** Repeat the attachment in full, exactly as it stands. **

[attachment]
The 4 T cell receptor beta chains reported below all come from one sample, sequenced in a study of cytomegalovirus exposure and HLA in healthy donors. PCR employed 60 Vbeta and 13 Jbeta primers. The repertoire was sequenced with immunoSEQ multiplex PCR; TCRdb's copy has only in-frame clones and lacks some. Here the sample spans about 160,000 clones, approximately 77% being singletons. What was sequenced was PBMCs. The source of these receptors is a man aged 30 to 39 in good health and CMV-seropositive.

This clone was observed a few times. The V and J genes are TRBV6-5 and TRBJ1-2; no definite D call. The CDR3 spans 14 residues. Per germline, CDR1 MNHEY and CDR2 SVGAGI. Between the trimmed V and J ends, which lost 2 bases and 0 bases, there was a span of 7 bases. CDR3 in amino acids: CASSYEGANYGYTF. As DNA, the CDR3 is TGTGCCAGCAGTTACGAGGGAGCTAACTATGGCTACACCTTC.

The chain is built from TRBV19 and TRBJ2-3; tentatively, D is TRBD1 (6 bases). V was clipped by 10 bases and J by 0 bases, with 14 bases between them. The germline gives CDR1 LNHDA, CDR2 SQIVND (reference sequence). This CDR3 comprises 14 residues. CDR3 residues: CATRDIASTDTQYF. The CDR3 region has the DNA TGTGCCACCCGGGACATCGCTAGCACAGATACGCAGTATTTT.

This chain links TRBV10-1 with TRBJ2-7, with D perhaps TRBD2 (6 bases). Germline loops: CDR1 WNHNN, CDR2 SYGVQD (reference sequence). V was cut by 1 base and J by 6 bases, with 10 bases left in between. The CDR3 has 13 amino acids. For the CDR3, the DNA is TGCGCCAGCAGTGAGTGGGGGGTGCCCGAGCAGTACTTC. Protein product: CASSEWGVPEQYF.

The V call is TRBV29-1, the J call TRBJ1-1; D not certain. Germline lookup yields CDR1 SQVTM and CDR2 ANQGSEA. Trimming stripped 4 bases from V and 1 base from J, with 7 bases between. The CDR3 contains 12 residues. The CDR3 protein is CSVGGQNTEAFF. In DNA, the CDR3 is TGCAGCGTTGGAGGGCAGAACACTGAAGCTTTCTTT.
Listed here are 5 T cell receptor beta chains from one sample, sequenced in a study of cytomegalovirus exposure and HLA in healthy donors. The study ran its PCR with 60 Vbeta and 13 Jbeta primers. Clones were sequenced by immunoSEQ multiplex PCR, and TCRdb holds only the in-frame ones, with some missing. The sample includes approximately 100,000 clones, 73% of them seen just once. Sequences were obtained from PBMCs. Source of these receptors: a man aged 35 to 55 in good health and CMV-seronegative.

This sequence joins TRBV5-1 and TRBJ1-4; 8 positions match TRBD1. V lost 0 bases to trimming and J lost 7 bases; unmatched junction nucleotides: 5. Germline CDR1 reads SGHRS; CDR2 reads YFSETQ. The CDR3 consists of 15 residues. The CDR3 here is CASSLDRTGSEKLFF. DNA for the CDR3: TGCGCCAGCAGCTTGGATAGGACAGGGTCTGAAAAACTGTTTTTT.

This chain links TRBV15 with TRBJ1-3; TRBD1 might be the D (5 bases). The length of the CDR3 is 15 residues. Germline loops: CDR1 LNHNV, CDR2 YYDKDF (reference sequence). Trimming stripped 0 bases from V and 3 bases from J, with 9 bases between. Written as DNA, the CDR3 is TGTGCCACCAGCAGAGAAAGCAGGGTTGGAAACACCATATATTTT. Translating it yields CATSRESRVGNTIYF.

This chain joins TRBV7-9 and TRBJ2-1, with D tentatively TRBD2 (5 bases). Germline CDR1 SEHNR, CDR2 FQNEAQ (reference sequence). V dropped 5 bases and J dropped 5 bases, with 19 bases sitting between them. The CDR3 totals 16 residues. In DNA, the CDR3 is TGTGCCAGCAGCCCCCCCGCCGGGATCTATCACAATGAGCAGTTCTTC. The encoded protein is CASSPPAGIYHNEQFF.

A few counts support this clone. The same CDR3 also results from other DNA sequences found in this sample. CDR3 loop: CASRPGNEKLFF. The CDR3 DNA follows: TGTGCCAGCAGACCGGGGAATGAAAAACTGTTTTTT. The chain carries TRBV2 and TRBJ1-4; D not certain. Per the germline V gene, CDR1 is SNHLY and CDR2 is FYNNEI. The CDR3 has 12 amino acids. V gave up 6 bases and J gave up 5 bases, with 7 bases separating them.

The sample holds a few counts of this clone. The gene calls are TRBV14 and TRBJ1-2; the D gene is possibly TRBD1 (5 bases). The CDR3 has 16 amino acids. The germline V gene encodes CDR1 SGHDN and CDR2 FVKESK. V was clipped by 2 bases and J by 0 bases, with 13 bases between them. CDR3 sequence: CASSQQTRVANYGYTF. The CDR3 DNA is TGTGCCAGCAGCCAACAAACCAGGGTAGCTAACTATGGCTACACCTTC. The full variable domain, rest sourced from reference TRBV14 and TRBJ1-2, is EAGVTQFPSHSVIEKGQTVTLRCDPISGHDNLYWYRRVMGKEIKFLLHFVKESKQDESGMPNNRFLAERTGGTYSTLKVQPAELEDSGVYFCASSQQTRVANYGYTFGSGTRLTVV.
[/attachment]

The 4 T cell receptor beta chains reported below all come from one sample, sequenced in a study of cytomegalovirus exposure and HLA in healthy donors. PCR employed 60 Vbeta and 13 Jbeta primers. The repertoire was sequenced with immunoSEQ multiplex PCR; TCRdb's copy has only in-frame clones and lacks some. Here the sample spans about 160,000 clones, approximately 77% being singletons. What was sequenced was PBMCs. The source of these receptors is a man aged 30 to 39 in good health and CMV-seropositive.

This clone was observed a few times. The V and J genes are TRBV6-5 and TRBJ1-2; no definite D call. The CDR3 spans 14 residues. Per germline, CDR1 MNHEY and CDR2 SVGAGI. Between the trimmed V and J ends, which lost 2 bases and 0 bases, there was a span of 7 bases. CDR3 in amino acids: CASSYEGANYGYTF. As DNA, the CDR3 is TGTGCCAGCAGTTACGAGGGAGCTAACTATGGCTACACCTTC.

The chain is built from TRBV19 and TRBJ2-3; tentatively, D is TRBD1 (6 bases). V was clipped by 10 bases and J by 0 bases, with 14 bases between them. The germline gives CDR1 LNHDA, CDR2 SQIVND (reference sequence). This CDR3 comprises 14 residues. CDR3 residues: CATRDIASTDTQYF. The CDR3 region has the DNA TGTGCCACCCGGGACATCGCTAGCACAGATACGCAGTATTTT.

This chain links TRBV10-1 with TRBJ2-7, with D perhaps TRBD2 (6 bases). Germline loops: CDR1 WNHNN, CDR2 SYGVQD (reference sequence). V was cut by 1 base and J by 6 bases, with 10 bases left in between. The CDR3 has 13 amino acids. For the CDR3, the DNA is TGCGCCAGCAGTGAGTGGGGGGTGCCCGAGCAGTACTTC. Protein product: CASSEWGVPEQYF.

The V call is TRBV29-1, the J call TRBJ1-1; D not certain. Germline lookup yields CDR1 SQVTM and CDR2 ANQGSEA. Trimming stripped 4 bases from V and 1 base from J, with 7 bases between. The CDR3 contains 12 residues. The CDR3 protein is CSVGGQNTEAFF. In DNA, the CDR3 is TGCAGCGTTGGAGGGCAGAACACTGAAGCTTTCTTT.
Listed here are 5 T cell receptor beta chains from one sample, sequenced in a study of cytomegalovirus exposure and HLA in healthy donors. The study ran its PCR with 60 Vbeta and 13 Jbeta primers. Clones were sequenced by immunoSEQ multiplex PCR, and TCRdb holds only the in-frame ones, with some missing. The sample includes approximately 100,000 clones, 73% of them seen just once. Sequences were obtained from PBMCs. Source of these receptors: a man aged 35 to 55 in good health and CMV-seronegative.

This sequence joins TRBV5-1 and TRBJ1-4; 8 positions match TRBD1. V lost 0 bases to trimming and J lost 7 bases; unmatched junction nucleotides: 5. Germline CDR1 reads SGHRS; CDR2 reads YFSETQ. The CDR3 consists of 15 residues. The CDR3 here is CASSLDRTGSEKLFF. DNA for the CDR3: TGCGCCAGCAGCTTGGATAGGACAGGGTCTGAAAAACTGTTTTTT.

This chain links TRBV15 with TRBJ1-3; TRBD1 might be the D (5 bases). The length of the CDR3 is 15 residues. Germline loops: CDR1 LNHNV, CDR2 YYDKDF (reference sequence). Trimming stripped 0 bases from V and 3 bases from J, with 9 bases between. Written as DNA, the CDR3 is TGTGCCACCAGCAGAGAAAGCAGGGTTGGAAACACCATATATTTT. Translating it yields CATSRESRVGNTIYF.

This chain joins TRBV7-9 and TRBJ2-1, with D tentatively TRBD2 (5 bases). Germline CDR1 SEHNR, CDR2 FQNEAQ (reference sequence). V dropped 5 bases and J dropped 5 bases, with 19 bases sitting between them. The CDR3 totals 16 residues. In DNA, the CDR3 is TGTGCCAGCAGCCCCCCCGCCGGGATCTATCACAATGAGCAGTTCTTC. The encoded protein is CASSPPAGIYHNEQFF.

A few counts support this clone. The same CDR3 also results from other DNA sequences found in this sample. CDR3 loop: CASRPGNEKLFF. The CDR3 DNA follows: TGTGCCAGCAGACCGGGGAATGAAAAACTGTTTTTT. The chain carries TRBV2 and TRBJ1-4; D not certain. Per the germline V gene, CDR1 is SNHLY and CDR2 is FYNNEI. The CDR3 has 12 amino acids. V gave up 6 bases and J gave up 5 bases, with 7 bases separating them.

The sample holds a few counts of this clone. The gene calls are TRBV14 and TRBJ1-2; the D gene is possibly TRBD1 (5 bases). The CDR3 has 16 amino acids. The germline V gene encodes CDR1 SGHDN and CDR2 FVKESK. V was clipped by 2 bases and J by 0 bases, with 13 bases between them. CDR3 sequence: CASSQQTRVANYGYTF. The CDR3 DNA is TGTGCCAGCAGCCAACAAACCAGGGTAGCTAACTATGGCTACACCTTC. The full variable domain, rest sourced from reference TRBV14 and TRBJ1-2, is EAGVTQFPSHSVIEKGQTVTLRCDPISGHDNLYWYRRVMGKEIKFLLHFVKESKQDESGMPNNRFLAERTGGTYSTLKVQPAELEDSGVYFCASSQQTRVANYGYTFGSGTRLTVV.